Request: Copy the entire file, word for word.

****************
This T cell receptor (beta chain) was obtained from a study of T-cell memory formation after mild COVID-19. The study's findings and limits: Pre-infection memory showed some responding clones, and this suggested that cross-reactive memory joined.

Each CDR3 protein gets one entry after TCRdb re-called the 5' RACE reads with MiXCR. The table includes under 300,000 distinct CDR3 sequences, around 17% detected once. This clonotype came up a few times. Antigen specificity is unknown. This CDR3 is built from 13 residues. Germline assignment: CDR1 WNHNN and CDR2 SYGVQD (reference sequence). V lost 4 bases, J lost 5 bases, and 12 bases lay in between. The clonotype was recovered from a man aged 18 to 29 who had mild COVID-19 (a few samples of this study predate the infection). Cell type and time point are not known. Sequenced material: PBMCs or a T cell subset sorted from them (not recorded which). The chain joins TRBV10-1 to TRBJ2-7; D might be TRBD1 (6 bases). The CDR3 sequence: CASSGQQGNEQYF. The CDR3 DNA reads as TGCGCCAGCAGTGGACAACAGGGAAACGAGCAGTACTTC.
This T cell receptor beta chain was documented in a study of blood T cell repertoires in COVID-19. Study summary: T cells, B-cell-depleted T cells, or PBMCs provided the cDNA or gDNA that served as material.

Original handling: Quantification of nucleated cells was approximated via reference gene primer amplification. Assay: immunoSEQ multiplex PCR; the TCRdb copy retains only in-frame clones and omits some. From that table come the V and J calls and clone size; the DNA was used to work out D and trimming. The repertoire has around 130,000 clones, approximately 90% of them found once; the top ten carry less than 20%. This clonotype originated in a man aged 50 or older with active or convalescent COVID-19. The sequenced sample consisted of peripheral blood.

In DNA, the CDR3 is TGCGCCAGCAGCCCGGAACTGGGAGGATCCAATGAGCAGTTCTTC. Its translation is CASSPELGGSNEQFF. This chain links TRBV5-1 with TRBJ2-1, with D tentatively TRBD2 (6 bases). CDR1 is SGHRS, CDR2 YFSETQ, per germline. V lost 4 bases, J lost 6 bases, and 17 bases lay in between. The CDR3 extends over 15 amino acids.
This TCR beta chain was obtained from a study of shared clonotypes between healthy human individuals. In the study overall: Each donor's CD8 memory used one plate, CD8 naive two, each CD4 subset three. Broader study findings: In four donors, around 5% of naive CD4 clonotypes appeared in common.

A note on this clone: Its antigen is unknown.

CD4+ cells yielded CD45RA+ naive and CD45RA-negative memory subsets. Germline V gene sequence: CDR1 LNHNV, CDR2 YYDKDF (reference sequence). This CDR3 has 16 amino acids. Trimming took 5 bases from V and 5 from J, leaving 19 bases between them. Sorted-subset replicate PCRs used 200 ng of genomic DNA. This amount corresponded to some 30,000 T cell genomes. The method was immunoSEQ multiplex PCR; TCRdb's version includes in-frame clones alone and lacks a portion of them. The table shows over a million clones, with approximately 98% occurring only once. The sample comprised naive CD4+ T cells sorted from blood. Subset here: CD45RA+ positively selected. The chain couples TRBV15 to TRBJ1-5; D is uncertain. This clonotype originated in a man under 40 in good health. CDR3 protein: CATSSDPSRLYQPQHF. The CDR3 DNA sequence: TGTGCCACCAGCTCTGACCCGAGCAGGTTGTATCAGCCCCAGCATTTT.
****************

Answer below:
This T cell receptor (beta chain) was obtained from a study of T-cell memory formation after mild COVID-19. The study's findings and limits: Pre-infection memory showed some responding clones, and this suggested that cross-reactive memory joined.

Each CDR3 protein gets one entry after TCRdb re-called the 5' RACE reads with MiXCR. The table includes under 300,000 distinct CDR3 sequences, around 17% detected once. This clonotype came up a few times. Antigen specificity is unknown. This CDR3 is built from 13 residues. Germline assignment: CDR1 WNHNN and CDR2 SYGVQD (reference sequence). V lost 4 bases, J lost 5 bases, and 12 bases lay in between. The clonotype was recovered from a man aged 18 to 29 who had mild COVID-19 (a few samples of this study predate the infection). Cell type and time point are not known. Sequenced material: PBMCs or a T cell subset sorted from them (not recorded which). The chain joins TRBV10-1 to TRBJ2-7; D might be TRBD1 (6 bases). The CDR3 sequence: CASSGQQGNEQYF. The CDR3 DNA reads as TGCGCCAGCAGTGGACAACAGGGAAACGAGCAGTACTTC.
This T cell receptor beta chain was documented in a study of blood T cell repertoires in COVID-19. Study summary: T cells, B-cell-depleted T cells, or PBMCs provided the cDNA or gDNA that served as material.

Original handling: Quantification of nucleated cells was approximated via reference gene primer amplification. Assay: immunoSEQ multiplex PCR; the TCRdb copy retains only in-frame clones and omits some. From that table come the V and J calls and clone size; the DNA was used to work out D and trimming. The repertoire has around 130,000 clones, approximately 90% of them found once; the top ten carry less than 20%. This clonotype originated in a man aged 50 or older with active or convalescent COVID-19. The sequenced sample consisted of peripheral blood.

In DNA, the CDR3 is TGCGCCAGCAGCCCGGAACTGGGAGGATCCAATGAGCAGTTCTTC. Its translation is CASSPELGGSNEQFF. This chain links TRBV5-1 with TRBJ2-1, with D tentatively TRBD2 (6 bases). CDR1 is SGHRS, CDR2 YFSETQ, per germline. V lost 4 bases, J lost 6 bases, and 17 bases lay in between. The CDR3 extends over 15 amino acids.
This TCR beta chain was obtained from a study of shared clonotypes between healthy human individuals. In the study overall: Each donor's CD8 memory used one plate, CD8 naive two, each CD4 subset three. Broader study findings: In four donors, around 5% of naive CD4 clonotypes appeared in common.

A note on this clone: Its antigen is unknown.

CD4+ cells yielded CD45RA+ naive and CD45RA-negative memory subsets. Germline V gene sequence: CDR1 LNHNV, CDR2 YYDKDF (reference sequence). This CDR3 has 16 amino acids. Trimming took 5 bases from V and 5 from J, leaving 19 bases between them. Sorted-subset replicate PCRs used 200 ng of genomic DNA. This amount corresponded to some 30,000 T cell genomes. The method was immunoSEQ multiplex PCR; TCRdb's version includes in-frame clones alone and lacks a portion of them. The table shows over a million clones, with approximately 98% occurring only once. The sample comprised naive CD4+ T cells sorted from blood. Subset here: CD45RA+ positively selected. The chain couples TRBV15 to TRBJ1-5; D is uncertain. This clonotype originated in a man under 40 in good health. CDR3 protein: CATSSDPSRLYQPQHF. The CDR3 DNA sequence: TGTGCCACCAGCTCTGACCCGAGCAGGTTGTATCAGCCCCAGCATTTT.